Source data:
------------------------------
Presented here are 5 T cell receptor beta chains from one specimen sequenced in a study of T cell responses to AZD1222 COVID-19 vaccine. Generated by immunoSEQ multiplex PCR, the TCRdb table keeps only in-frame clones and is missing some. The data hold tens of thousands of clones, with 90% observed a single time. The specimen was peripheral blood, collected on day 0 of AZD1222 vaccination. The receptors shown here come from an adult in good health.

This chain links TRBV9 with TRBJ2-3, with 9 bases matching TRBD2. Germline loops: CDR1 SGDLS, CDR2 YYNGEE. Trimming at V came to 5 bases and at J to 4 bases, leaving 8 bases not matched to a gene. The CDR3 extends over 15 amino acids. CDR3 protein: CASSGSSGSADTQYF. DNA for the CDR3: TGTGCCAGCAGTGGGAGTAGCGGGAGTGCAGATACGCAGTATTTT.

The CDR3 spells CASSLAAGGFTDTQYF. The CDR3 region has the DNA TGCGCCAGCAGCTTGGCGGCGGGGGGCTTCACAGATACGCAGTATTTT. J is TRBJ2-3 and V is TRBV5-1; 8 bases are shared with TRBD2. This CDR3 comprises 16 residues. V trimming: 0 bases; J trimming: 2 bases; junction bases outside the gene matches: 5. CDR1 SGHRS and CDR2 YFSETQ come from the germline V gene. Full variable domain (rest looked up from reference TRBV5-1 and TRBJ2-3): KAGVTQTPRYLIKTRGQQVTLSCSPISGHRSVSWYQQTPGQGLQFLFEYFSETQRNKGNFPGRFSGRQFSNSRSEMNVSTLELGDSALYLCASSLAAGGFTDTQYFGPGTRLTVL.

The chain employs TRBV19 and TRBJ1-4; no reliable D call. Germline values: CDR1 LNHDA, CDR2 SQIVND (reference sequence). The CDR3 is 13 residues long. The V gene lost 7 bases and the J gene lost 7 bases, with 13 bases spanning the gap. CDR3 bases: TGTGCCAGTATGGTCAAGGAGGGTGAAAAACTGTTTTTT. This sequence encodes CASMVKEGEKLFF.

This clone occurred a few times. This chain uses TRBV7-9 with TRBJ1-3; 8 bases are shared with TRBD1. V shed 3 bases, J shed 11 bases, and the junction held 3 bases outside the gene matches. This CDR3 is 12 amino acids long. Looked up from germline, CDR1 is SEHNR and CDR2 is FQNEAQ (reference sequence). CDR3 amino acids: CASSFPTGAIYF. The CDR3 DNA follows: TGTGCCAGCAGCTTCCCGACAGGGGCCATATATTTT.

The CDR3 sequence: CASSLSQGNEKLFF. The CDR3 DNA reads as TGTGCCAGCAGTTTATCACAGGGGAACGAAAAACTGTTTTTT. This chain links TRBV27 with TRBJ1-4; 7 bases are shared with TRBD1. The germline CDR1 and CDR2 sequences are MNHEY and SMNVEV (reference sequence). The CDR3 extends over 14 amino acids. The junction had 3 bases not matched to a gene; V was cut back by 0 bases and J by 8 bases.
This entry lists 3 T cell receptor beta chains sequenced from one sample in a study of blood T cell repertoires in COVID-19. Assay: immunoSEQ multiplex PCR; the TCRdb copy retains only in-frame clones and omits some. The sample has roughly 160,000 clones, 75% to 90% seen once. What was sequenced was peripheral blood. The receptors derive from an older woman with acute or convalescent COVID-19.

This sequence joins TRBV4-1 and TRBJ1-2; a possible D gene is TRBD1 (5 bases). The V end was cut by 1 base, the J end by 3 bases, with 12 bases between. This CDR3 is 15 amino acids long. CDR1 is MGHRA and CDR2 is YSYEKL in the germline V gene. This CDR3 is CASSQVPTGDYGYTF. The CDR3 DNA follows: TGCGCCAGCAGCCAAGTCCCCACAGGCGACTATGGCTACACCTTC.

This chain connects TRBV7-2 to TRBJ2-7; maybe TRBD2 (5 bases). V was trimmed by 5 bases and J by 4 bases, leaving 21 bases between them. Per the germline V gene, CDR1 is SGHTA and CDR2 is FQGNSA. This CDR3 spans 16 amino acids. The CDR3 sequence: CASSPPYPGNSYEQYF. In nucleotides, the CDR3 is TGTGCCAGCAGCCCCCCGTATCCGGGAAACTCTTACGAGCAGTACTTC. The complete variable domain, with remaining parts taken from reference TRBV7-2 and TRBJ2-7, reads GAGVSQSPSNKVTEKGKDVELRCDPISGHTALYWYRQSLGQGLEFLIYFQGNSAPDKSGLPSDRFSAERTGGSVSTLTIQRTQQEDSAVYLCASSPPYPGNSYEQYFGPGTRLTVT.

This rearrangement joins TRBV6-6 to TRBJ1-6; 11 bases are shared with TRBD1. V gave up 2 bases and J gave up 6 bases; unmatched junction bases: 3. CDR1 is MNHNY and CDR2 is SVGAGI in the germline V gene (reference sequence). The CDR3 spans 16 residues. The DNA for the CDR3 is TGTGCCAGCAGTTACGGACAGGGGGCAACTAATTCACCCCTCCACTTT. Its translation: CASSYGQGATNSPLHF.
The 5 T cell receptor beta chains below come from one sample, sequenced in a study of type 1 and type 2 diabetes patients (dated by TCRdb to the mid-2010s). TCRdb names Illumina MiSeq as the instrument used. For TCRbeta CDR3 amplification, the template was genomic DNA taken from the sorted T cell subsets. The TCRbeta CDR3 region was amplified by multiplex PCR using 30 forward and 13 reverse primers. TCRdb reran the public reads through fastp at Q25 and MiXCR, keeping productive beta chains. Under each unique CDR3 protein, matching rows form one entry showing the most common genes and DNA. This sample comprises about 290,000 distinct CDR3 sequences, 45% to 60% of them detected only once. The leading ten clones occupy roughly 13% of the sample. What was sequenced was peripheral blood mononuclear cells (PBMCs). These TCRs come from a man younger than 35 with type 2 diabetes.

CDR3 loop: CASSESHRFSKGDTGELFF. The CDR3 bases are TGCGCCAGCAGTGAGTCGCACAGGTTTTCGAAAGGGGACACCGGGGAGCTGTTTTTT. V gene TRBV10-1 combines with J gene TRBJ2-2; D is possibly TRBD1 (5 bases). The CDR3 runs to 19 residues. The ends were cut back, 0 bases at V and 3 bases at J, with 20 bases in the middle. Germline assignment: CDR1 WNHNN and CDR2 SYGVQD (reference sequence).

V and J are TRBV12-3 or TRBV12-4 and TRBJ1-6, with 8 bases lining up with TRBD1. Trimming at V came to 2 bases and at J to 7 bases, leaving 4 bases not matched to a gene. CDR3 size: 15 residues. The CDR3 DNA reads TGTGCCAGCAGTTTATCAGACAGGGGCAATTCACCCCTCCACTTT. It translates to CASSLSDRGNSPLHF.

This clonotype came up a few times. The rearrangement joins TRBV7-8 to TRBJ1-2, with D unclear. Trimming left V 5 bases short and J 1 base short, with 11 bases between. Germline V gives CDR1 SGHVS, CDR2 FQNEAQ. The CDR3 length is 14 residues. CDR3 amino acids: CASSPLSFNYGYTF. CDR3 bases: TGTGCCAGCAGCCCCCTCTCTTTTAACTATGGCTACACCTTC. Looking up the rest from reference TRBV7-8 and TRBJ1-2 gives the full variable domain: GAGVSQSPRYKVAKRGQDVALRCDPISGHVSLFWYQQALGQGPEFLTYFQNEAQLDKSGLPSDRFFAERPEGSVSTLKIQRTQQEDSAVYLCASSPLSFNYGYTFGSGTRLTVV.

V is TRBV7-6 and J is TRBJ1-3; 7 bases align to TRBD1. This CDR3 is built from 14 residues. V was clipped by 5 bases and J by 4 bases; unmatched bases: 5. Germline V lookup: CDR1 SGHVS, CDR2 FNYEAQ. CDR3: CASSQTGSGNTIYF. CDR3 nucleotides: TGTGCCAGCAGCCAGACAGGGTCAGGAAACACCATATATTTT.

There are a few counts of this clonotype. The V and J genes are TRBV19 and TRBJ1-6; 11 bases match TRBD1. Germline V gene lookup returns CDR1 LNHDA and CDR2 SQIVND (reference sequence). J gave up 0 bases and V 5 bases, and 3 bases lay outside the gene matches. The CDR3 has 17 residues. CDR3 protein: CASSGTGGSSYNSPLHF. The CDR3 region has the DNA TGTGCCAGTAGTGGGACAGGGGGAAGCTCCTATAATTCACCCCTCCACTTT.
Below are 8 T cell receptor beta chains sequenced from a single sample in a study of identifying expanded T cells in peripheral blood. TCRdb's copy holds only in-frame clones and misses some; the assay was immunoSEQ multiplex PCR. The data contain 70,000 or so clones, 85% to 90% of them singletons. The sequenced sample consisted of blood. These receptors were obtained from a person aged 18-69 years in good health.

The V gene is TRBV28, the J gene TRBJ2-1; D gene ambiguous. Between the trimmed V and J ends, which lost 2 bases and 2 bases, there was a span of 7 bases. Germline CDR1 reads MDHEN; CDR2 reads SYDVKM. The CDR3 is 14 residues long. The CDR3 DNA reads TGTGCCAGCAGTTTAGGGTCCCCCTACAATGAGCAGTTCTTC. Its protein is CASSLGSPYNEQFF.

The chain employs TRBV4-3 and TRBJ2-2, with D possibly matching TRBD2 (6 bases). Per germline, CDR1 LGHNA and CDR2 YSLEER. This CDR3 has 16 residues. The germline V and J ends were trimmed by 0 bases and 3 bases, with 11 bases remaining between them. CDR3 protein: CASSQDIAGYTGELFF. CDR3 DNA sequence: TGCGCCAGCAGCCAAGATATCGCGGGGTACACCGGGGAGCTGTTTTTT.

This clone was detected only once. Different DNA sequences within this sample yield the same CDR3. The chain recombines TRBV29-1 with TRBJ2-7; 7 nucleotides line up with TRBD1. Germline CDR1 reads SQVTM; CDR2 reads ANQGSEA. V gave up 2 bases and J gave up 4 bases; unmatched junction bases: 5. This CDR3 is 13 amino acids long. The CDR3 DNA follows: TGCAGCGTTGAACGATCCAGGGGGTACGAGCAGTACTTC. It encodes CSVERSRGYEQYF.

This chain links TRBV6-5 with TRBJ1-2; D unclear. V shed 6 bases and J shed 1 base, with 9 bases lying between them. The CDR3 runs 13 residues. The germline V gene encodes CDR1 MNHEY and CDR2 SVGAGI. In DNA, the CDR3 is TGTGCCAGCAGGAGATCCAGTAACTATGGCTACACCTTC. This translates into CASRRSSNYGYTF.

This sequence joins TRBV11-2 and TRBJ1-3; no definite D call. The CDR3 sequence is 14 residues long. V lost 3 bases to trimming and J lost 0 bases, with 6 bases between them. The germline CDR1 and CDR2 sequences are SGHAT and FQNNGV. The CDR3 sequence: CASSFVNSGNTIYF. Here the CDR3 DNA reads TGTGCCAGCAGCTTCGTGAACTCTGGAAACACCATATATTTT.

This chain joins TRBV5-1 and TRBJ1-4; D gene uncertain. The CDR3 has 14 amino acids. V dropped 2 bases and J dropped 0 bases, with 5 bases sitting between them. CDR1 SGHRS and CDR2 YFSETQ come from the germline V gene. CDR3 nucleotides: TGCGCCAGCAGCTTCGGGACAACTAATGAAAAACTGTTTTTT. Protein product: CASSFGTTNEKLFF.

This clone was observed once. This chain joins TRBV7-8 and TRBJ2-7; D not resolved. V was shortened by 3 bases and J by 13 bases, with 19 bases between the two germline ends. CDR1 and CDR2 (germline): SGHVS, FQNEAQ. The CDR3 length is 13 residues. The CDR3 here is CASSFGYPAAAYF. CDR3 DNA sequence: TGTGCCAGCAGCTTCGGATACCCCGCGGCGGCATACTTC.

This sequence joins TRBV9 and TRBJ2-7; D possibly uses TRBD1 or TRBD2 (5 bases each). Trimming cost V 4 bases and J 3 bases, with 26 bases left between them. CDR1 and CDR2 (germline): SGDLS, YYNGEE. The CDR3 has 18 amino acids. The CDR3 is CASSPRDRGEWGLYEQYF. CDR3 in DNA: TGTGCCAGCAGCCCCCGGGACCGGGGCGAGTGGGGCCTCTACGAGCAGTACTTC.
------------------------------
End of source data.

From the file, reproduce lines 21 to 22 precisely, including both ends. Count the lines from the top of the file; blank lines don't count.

This chain links TRBV6-5 with TRBJ1-2; D unclear. V shed 6 bases and J shed 1 base, with 9 bases lying between them. The CDR3 runs 13 residues. The germline V gene encodes CDR1 MNHEY and CDR2 SVGAGI. In DNA, the CDR3 is TGTGCCAGCAGGAGATCCAGTAACTATGGCTACACCTTC. This translates into CASRRSSNYGYTF.

This sequence joins TRBV11-2 and TRBJ1-3; no definite D call. The CDR3 sequence is 14 residues long. V lost 3 bases to trimming and J lost 0 bases, with 6 bases between them. The germline CDR1 and CDR2 sequences are SGHAT and FQNNGV. The CDR3 sequence: CASSFVNSGNTIYF. Here the CDR3 DNA reads TGTGCCAGCAGCTTCGTGAACTCTGGAAACACCATATATTTT.